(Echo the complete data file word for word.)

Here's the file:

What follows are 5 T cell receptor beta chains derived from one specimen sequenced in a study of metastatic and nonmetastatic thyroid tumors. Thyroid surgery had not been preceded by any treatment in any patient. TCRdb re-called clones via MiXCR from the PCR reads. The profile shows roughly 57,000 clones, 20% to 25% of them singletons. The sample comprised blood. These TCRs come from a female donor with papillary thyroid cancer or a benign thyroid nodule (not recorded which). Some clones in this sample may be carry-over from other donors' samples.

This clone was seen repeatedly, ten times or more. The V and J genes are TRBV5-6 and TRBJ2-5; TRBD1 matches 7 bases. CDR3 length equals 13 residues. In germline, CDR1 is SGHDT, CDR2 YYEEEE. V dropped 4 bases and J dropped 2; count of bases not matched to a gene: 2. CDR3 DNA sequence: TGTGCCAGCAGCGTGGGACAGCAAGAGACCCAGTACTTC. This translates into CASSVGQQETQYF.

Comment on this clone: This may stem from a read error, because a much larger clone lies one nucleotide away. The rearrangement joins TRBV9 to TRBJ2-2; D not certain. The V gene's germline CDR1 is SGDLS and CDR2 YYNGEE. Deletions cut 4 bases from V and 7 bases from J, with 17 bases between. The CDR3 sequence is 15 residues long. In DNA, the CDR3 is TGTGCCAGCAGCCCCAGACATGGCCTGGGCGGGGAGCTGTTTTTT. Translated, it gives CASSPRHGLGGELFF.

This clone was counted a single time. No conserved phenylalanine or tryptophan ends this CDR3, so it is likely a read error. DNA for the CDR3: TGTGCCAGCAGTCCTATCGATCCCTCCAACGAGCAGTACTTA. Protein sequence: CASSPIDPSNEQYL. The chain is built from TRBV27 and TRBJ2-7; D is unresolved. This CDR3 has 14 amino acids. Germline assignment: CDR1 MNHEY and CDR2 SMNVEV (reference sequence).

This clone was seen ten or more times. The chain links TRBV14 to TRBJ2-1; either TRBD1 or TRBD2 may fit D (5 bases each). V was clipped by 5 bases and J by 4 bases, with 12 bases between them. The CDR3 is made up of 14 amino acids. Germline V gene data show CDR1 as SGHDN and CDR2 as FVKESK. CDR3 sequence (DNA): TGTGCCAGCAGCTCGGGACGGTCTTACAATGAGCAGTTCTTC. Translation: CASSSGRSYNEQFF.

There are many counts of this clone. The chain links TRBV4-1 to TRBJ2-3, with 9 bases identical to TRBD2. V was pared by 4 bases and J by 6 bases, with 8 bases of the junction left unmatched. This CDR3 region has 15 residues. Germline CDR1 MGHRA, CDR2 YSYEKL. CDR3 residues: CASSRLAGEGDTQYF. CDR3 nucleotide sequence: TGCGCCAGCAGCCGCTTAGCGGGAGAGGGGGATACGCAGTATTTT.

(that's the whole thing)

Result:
What follows are 5 T cell receptor beta chains derived from one specimen sequenced in a study of metastatic and nonmetastatic thyroid tumors. Thyroid surgery had not been preceded by any treatment in any patient. TCRdb re-called clones via MiXCR from the PCR reads. The profile shows roughly 57,000 clones, 20% to 25% of them singletons. The sample comprised blood. These TCRs come from a female donor with papillary thyroid cancer or a benign thyroid nodule (not recorded which). Some clones in this sample may be carry-over from other donors' samples.

This clone was seen repeatedly, ten times or more. The V and J genes are TRBV5-6 and TRBJ2-5; TRBD1 matches 7 bases. CDR3 length equals 13 residues. In germline, CDR1 is SGHDT, CDR2 YYEEEE. V dropped 4 bases and J dropped 2; count of bases not matched to a gene: 2. CDR3 DNA sequence: TGTGCCAGCAGCGTGGGACAGCAAGAGACCCAGTACTTC. This translates into CASSVGQQETQYF.

Comment on this clone: This may stem from a read error, because a much larger clone lies one nucleotide away. The rearrangement joins TRBV9 to TRBJ2-2; D not certain. The V gene's germline CDR1 is SGDLS and CDR2 YYNGEE. Deletions cut 4 bases from V and 7 bases from J, with 17 bases between. The CDR3 sequence is 15 residues long. In DNA, the CDR3 is TGTGCCAGCAGCCCCAGACATGGCCTGGGCGGGGAGCTGTTTTTT. Translated, it gives CASSPRHGLGGELFF.

This clone was counted a single time. No conserved phenylalanine or tryptophan ends this CDR3, so it is likely a read error. DNA for the CDR3: TGTGCCAGCAGTCCTATCGATCCCTCCAACGAGCAGTACTTA. Protein sequence: CASSPIDPSNEQYL. The chain is built from TRBV27 and TRBJ2-7; D is unresolved. This CDR3 has 14 amino acids. Germline assignment: CDR1 MNHEY and CDR2 SMNVEV (reference sequence).

This clone was seen ten or more times. The chain links TRBV14 to TRBJ2-1; either TRBD1 or TRBD2 may fit D (5 bases each). V was clipped by 5 bases and J by 4 bases, with 12 bases between them. The CDR3 is made up of 14 amino acids. Germline V gene data show CDR1 as SGHDN and CDR2 as FVKESK. CDR3 sequence (DNA): TGTGCCAGCAGCTCGGGACGGTCTTACAATGAGCAGTTCTTC. Translation: CASSSGRSYNEQFF.

There are many counts of this clone. The chain links TRBV4-1 to TRBJ2-3, with 9 bases identical to TRBD2. V was pared by 4 bases and J by 6 bases, with 8 bases of the junction left unmatched. This CDR3 region has 15 residues. Germline CDR1 MGHRA, CDR2 YSYEKL. CDR3 residues: CASSRLAGEGDTQYF. CDR3 nucleotide sequence: TGCGCCAGCAGCCGCTTAGCGGGAGAGGGGGATACGCAGTATTTT.